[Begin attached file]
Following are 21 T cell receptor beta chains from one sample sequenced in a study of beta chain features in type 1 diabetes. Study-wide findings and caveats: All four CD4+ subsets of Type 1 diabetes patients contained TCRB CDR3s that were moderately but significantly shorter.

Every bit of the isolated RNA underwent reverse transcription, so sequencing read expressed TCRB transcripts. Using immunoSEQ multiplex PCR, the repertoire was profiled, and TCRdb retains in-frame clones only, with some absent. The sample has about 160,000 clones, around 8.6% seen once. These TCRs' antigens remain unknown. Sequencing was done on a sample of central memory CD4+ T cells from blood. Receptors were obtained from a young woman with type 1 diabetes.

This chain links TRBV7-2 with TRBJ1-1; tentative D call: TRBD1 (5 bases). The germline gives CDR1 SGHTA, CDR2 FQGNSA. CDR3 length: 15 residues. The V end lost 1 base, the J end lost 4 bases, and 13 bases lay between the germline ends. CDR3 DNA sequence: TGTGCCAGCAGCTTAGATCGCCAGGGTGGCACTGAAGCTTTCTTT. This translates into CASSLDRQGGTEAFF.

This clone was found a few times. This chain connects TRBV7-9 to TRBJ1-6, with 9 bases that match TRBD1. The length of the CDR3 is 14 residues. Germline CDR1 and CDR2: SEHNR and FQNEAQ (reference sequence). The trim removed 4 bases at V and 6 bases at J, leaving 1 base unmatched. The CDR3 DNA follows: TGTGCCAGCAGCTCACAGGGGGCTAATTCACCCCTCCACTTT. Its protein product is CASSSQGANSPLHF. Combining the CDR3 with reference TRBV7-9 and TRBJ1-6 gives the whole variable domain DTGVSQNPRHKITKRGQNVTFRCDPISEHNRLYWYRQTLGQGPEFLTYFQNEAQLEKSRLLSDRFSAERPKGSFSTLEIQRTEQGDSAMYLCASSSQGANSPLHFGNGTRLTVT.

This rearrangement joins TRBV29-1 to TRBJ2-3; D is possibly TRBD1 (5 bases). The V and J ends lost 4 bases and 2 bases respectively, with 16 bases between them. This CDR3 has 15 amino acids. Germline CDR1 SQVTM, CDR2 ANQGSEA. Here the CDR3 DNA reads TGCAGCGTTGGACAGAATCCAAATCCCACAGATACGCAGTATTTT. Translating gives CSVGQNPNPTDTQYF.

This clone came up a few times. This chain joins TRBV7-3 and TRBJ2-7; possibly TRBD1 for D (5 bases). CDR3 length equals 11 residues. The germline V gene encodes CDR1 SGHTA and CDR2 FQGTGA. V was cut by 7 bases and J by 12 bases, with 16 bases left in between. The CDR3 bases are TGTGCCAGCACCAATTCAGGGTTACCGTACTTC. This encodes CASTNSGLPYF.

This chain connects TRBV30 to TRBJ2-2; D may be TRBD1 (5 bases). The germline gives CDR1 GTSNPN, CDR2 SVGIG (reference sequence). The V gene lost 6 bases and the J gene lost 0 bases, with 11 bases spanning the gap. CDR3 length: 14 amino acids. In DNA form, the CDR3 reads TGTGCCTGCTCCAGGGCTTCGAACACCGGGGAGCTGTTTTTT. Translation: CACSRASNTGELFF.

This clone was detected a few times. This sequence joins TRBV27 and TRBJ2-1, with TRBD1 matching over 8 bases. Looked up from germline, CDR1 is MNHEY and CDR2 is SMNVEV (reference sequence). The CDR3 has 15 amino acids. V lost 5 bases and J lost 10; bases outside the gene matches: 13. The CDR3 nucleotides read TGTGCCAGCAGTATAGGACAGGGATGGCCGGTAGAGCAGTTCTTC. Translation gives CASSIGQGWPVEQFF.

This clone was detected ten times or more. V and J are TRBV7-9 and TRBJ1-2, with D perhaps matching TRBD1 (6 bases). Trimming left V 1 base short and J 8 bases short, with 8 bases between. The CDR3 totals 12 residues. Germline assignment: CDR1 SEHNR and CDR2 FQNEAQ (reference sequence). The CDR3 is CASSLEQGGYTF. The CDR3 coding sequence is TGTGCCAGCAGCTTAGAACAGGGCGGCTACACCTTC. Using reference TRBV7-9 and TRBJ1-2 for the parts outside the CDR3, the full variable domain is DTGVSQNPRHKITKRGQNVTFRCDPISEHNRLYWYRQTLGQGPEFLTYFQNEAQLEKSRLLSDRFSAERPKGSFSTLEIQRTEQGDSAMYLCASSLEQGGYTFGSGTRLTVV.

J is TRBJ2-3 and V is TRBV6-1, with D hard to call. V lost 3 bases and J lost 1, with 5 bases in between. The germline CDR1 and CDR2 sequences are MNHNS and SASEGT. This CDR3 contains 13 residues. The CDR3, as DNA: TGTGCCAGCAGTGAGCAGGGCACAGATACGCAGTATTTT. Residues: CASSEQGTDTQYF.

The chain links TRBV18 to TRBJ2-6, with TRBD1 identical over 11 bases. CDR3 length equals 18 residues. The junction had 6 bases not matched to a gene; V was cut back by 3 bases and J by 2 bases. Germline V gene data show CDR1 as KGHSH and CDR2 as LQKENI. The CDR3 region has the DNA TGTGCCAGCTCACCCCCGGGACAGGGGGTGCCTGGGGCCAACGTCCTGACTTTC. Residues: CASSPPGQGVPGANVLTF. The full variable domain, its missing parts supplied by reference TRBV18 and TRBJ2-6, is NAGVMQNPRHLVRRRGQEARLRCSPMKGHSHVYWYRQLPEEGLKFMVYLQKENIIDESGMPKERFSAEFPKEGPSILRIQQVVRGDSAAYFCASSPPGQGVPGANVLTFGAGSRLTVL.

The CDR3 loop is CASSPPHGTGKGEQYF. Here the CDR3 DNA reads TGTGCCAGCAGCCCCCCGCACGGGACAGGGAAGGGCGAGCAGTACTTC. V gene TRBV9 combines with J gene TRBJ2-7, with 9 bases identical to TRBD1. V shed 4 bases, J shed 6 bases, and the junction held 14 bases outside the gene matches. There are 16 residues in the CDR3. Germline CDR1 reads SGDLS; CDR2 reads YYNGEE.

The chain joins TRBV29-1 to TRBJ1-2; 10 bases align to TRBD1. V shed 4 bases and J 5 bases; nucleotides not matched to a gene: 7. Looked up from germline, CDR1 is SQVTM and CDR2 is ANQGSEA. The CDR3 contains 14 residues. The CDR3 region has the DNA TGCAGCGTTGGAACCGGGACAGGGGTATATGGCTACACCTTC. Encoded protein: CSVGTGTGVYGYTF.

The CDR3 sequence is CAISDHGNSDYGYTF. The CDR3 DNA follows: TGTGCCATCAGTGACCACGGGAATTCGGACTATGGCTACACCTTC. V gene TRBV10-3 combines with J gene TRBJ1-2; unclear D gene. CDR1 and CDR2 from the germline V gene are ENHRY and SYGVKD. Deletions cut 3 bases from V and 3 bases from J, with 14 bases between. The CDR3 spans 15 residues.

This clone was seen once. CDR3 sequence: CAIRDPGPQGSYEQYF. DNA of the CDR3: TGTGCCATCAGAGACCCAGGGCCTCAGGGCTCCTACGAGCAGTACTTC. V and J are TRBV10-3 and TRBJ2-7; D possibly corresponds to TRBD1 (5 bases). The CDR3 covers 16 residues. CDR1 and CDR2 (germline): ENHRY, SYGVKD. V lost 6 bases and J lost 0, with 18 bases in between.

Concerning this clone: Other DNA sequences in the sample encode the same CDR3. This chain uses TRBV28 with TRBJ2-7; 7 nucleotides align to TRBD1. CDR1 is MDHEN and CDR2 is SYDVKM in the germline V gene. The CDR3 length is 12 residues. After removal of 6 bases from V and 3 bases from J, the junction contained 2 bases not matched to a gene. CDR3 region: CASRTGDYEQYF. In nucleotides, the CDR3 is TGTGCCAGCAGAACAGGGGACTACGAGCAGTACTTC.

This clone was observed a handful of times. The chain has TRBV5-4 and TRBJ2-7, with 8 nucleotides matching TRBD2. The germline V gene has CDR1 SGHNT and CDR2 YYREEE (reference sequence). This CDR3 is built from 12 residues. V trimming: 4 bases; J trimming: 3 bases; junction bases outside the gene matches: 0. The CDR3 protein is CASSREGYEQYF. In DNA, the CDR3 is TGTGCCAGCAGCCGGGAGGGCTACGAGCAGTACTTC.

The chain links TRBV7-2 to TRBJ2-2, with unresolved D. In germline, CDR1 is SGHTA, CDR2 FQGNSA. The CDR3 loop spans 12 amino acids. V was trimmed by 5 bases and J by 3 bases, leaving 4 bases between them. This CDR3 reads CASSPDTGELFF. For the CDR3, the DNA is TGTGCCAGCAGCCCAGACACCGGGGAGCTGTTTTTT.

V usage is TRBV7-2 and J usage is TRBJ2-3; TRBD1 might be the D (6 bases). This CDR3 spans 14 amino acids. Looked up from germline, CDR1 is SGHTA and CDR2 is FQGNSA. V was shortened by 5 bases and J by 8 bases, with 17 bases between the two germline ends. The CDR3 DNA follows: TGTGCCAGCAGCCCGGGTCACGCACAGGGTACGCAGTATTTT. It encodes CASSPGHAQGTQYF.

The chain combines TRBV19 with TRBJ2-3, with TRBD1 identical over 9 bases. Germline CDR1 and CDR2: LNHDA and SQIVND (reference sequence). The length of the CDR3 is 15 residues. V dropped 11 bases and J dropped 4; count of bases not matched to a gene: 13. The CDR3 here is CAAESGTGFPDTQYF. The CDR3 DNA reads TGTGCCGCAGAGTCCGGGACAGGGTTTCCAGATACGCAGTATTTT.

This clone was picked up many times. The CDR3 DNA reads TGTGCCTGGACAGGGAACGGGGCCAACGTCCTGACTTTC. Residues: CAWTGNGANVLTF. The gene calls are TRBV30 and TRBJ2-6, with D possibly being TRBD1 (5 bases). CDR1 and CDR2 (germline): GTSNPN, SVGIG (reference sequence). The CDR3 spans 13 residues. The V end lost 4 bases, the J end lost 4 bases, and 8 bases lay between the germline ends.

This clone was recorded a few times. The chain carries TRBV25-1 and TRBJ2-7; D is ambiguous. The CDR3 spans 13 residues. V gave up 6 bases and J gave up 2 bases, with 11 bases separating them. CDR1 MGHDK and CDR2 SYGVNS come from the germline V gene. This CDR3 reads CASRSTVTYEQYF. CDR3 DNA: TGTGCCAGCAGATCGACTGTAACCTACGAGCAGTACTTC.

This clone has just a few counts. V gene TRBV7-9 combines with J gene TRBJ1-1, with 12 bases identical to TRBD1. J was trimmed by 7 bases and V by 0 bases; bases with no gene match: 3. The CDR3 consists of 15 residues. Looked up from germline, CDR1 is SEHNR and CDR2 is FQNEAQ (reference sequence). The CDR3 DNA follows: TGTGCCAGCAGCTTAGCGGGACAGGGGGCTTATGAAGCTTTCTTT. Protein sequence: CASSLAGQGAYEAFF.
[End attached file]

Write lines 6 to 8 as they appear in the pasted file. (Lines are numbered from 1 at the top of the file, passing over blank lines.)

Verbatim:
This clone came up a few times. This chain joins TRBV7-3 and TRBJ2-7; possibly TRBD1 for D (5 bases). CDR3 length equals 11 residues. The germline V gene encodes CDR1 SGHTA and CDR2 FQGTGA. V was cut by 7 bases and J by 12 bases, with 16 bases left in between. The CDR3 bases are TGTGCCAGCACCAATTCAGGGTTACCGTACTTC. This encodes CASTNSGLPYF.

This chain connects TRBV30 to TRBJ2-2; D may be TRBD1 (5 bases). The germline gives CDR1 GTSNPN, CDR2 SVGIG (reference sequence). The V gene lost 6 bases and the J gene lost 0 bases, with 11 bases spanning the gap. CDR3 length: 14 amino acids. In DNA form, the CDR3 reads TGTGCCTGCTCCAGGGCTTCGAACACCGGGGAGCTGTTTTTT. Translation: CACSRASNTGELFF.

This clone was detected a few times. This sequence joins TRBV27 and TRBJ2-1, with TRBD1 matching over 8 bases. Looked up from germline, CDR1 is MNHEY and CDR2 is SMNVEV (reference sequence). The CDR3 has 15 amino acids. V lost 5 bases and J lost 10; bases outside the gene matches: 13. The CDR3 nucleotides read TGTGCCAGCAGTATAGGACAGGGATGGCCGGTAGAGCAGTTCTTC. Translation gives CASSIGQGWPVEQFF.